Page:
Seismic changes, some resulting from the pandemic and others from trends already in motion, have been shaking up the workplace for the past two years. While the most noticeable change is the shift toward more people working from home, other big factors include the Great Resignation and the entrance of Generation Z into the workforce.
As we know all too well, in-person meetings have taken a hit, with virtual and hybrid alternatives replacing those where everyone gathers in an on-site conference room or at a local hotel. But in 2022, it’s time to get ready for another shift. Despite omicron, indicators point to a resurgence of live events and business travel. Along with this, more people will be heading back to the office, at least on a part-time basis.
What is the work environment expected to look like in the coming year?
Here are a few key trends that experts are noting.
While the work-from-home trend is not going away, the workplace is growing less virtual and more hybrid. While people enjoy the flexibility of working remotely, two years of isolation are fueling a need for face-to-face contact with colleagues and customers, whether at meetings, during business trips or in the workplace.
According to a recent survey from WeWork, 79 percent of C-suite executives plan to give employees, whose jobs allow for it, more flexibility in splitting their time between working at home and in the office. This is in direct response to employee demand, with 75 percent saying that being able to blend their work environment is an important priority.
Some experts also predict that companies will do more to address the sense of isolation that remote workers often feel. This could mean adopting hybrid work policies in which companies pay for office spaces designated for in-person relationship-building activities, quarterly team sessions, meetings with employees from other cities and celebrating milestone wins.
Workplace trends are in tandem with the growing desire to meet in person with team members, industry colleagues and clients. Even with the omicron variant, business travel is on the upswing, according to a recent report in BTN and a survey from the Global Business Travel Association. GBTA found that 75 percent of the 389 travel and procurement managers surveyed expect their organizations’ travel volume to increase this year over 2021 levels. Only five percent anticipate a decline.
Communication Gets Asynchronous
Asynchronous, a fancy term for things happening one at a time, is the new buzzword in-office communication. With a remote workforce scattered around the globe, it’s no longer reasonable to expect people to respond to questions from colleagues or the boss immediately. As a result, we’re seeing technology designed to replace a lot of synchronous communication (in-person chats, live video, phone calls) with conversations that can happen at people’s leisure (messages, posts, recorded video). The intention is to allow people to better concentrate and to accommodate the realities of working from home in disparate time zones.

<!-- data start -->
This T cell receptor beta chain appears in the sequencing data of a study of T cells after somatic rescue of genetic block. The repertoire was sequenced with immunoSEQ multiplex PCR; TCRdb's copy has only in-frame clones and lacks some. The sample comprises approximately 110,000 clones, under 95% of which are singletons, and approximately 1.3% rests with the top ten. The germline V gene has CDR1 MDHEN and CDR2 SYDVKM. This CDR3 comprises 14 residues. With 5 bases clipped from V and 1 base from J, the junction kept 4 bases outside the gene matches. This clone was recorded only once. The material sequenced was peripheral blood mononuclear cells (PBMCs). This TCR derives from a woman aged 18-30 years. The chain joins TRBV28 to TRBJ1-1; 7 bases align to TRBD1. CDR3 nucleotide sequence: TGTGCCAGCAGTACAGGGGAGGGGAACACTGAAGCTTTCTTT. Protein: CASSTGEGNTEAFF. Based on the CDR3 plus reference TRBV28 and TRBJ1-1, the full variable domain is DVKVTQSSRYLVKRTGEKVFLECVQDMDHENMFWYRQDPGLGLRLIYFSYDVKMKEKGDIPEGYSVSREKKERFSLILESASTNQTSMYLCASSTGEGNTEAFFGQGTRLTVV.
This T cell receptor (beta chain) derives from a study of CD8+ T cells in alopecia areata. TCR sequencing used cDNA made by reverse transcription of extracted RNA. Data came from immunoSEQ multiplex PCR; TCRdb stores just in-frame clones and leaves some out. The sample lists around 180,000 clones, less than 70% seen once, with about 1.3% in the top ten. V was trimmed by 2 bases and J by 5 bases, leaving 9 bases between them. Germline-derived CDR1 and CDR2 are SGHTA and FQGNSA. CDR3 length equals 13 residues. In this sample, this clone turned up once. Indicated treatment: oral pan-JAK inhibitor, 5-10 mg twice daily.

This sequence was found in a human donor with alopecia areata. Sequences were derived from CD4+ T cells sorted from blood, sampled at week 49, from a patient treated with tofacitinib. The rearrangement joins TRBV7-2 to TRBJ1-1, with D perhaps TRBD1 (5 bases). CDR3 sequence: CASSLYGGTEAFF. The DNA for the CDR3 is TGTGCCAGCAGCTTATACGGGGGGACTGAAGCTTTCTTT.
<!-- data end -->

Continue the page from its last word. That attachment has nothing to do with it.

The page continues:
Competition for Talent
In an era where more people are chucking their jobs to seek fulfillment elsewhere, the scramble to find and retain top talent is intensifying. While some companies are responding by offering more compensation, not all companies can afford to do this. And it’s not always more money that employees want most. Instead, some companies are keeping compensation flat but reducing work hours so that employees can enjoy more flexibility and leisure time.
In another strategy, some companies are looking at new sources for talent, perhaps bringing in people from other disciplines such as teaching who might bring a new set of skills to the table.
Fairness and Equity
Workplace shifts are raising new questions about fairness and equity, including who has access to flexible work schedules, whether or not workers who relocate to less or more expensive cities get pay that reflects that, whether or not employees with children get special benefits, etc. Experts say that executives will need to address how they are managing fairness and equity across an increasingly varied employee experience. It could even become the top priority for HR executives.
Challenge for Corporate Culture
What happens to corporate culture when employees are no longer working together in close proximity? A legacy of the pandemic has meant fewer encounters between employees, including impromptu meetings and other forms of direct communication. While employees have been interacting with a core group of colleagues, there has been a loss of interaction with a wider range of people. Company culture suffers when people work in silos and aren’t exposed to the same set of behaviors and values. As more people return to the office and in-person meetings increase, managers will have opportunities to improve this situation.
Implication for Meetings and Business Travel
As we head into yet another “new normal,” one in which live meetings and business travel are rebounding during an ongoing and unpredictable pandemic, companies will need to employ strategies for keeping employees safe as well as motivated and engaged.
One major strategy already in progress is the convergence of roles within companies to ensure the health and safety of employees. Covid protocols have pulled numerous stakeholder groups together, including travel and meetings management, legal, risk and HR. This will only intensify.
As the challenge continues, tech solutions are playing a major role in helping organizations better manage risk, safety, visibility and the logistics of meetings and travel. In a recent McKinsey survey 85 percent of respondents reported that adoption of digitalization and automation technologies have accelerated. These solutions will be crucial during the uncertain months ahead.